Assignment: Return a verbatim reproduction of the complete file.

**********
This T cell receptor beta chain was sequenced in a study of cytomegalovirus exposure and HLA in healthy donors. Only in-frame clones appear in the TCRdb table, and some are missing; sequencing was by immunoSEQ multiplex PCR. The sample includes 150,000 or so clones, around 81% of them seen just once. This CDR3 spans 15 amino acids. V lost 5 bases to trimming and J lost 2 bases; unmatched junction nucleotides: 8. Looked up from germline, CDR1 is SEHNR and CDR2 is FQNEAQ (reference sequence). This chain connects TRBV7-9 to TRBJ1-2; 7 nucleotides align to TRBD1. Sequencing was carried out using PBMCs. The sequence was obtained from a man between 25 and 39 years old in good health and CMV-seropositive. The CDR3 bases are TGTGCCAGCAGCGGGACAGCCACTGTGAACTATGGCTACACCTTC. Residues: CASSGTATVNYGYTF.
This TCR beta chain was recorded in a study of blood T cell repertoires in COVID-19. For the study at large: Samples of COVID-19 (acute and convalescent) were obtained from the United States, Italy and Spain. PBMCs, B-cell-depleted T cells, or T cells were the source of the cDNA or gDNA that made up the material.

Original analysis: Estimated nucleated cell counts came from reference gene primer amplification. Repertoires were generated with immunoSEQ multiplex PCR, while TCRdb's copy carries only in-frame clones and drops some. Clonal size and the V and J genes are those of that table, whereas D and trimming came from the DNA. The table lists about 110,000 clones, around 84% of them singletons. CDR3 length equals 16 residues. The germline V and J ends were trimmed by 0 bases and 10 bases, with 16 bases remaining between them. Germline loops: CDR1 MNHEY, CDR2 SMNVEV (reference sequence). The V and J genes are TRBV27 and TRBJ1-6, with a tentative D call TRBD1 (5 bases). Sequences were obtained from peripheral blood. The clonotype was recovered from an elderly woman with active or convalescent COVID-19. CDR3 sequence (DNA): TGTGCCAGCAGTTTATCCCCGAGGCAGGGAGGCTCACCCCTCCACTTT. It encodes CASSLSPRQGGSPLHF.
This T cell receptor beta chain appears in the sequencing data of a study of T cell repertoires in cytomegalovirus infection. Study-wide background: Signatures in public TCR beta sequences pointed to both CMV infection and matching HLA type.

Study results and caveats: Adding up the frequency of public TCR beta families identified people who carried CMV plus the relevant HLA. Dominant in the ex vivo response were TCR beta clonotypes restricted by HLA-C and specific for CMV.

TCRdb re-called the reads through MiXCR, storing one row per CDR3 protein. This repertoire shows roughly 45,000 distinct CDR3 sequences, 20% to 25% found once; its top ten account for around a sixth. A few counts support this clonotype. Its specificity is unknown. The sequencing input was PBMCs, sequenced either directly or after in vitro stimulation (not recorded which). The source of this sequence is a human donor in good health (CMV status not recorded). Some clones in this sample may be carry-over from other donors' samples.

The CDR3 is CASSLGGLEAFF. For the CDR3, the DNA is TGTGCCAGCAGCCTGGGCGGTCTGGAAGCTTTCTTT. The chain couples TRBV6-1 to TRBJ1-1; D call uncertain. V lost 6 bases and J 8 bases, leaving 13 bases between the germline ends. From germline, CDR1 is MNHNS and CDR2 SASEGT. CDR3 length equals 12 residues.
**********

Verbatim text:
This T cell receptor beta chain was sequenced in a study of cytomegalovirus exposure and HLA in healthy donors. Only in-frame clones appear in the TCRdb table, and some are missing; sequencing was by immunoSEQ multiplex PCR. The sample includes 150,000 or so clones, around 81% of them seen just once. This CDR3 spans 15 amino acids. V lost 5 bases to trimming and J lost 2 bases; unmatched junction nucleotides: 8. Looked up from germline, CDR1 is SEHNR and CDR2 is FQNEAQ (reference sequence). This chain connects TRBV7-9 to TRBJ1-2; 7 nucleotides align to TRBD1. Sequencing was carried out using PBMCs. The sequence was obtained from a man between 25 and 39 years old in good health and CMV-seropositive. The CDR3 bases are TGTGCCAGCAGCGGGACAGCCACTGTGAACTATGGCTACACCTTC. Residues: CASSGTATVNYGYTF.
This TCR beta chain was recorded in a study of blood T cell repertoires in COVID-19. For the study at large: Samples of COVID-19 (acute and convalescent) were obtained from the United States, Italy and Spain. PBMCs, B-cell-depleted T cells, or T cells were the source of the cDNA or gDNA that made up the material.

Original analysis: Estimated nucleated cell counts came from reference gene primer amplification. Repertoires were generated with immunoSEQ multiplex PCR, while TCRdb's copy carries only in-frame clones and drops some. Clonal size and the V and J genes are those of that table, whereas D and trimming came from the DNA. The table lists about 110,000 clones, around 84% of them singletons. CDR3 length equals 16 residues. The germline V and J ends were trimmed by 0 bases and 10 bases, with 16 bases remaining between them. Germline loops: CDR1 MNHEY, CDR2 SMNVEV (reference sequence). The V and J genes are TRBV27 and TRBJ1-6, with a tentative D call TRBD1 (5 bases). Sequences were obtained from peripheral blood. The clonotype was recovered from an elderly woman with active or convalescent COVID-19. CDR3 sequence (DNA): TGTGCCAGCAGTTTATCCCCGAGGCAGGGAGGCTCACCCCTCCACTTT. It encodes CASSLSPRQGGSPLHF.
This T cell receptor beta chain appears in the sequencing data of a study of T cell repertoires in cytomegalovirus infection. Study-wide background: Signatures in public TCR beta sequences pointed to both CMV infection and matching HLA type.

Study results and caveats: Adding up the frequency of public TCR beta families identified people who carried CMV plus the relevant HLA. Dominant in the ex vivo response were TCR beta clonotypes restricted by HLA-C and specific for CMV.

TCRdb re-called the reads through MiXCR, storing one row per CDR3 protein. This repertoire shows roughly 45,000 distinct CDR3 sequences, 20% to 25% found once; its top ten account for around a sixth. A few counts support this clonotype. Its specificity is unknown. The sequencing input was PBMCs, sequenced either directly or after in vitro stimulation (not recorded which). The source of this sequence is a human donor in good health (CMV status not recorded). Some clones in this sample may be carry-over from other donors' samples.

The CDR3 is CASSLGGLEAFF. For the CDR3, the DNA is TGTGCCAGCAGCCTGGGCGGTCTGGAAGCTTTCTTT. The chain couples TRBV6-1 to TRBJ1-1; D call uncertain. V lost 6 bases and J 8 bases, leaving 13 bases between the germline ends. From germline, CDR1 is MNHNS and CDR2 SASEGT. CDR3 length equals 12 residues.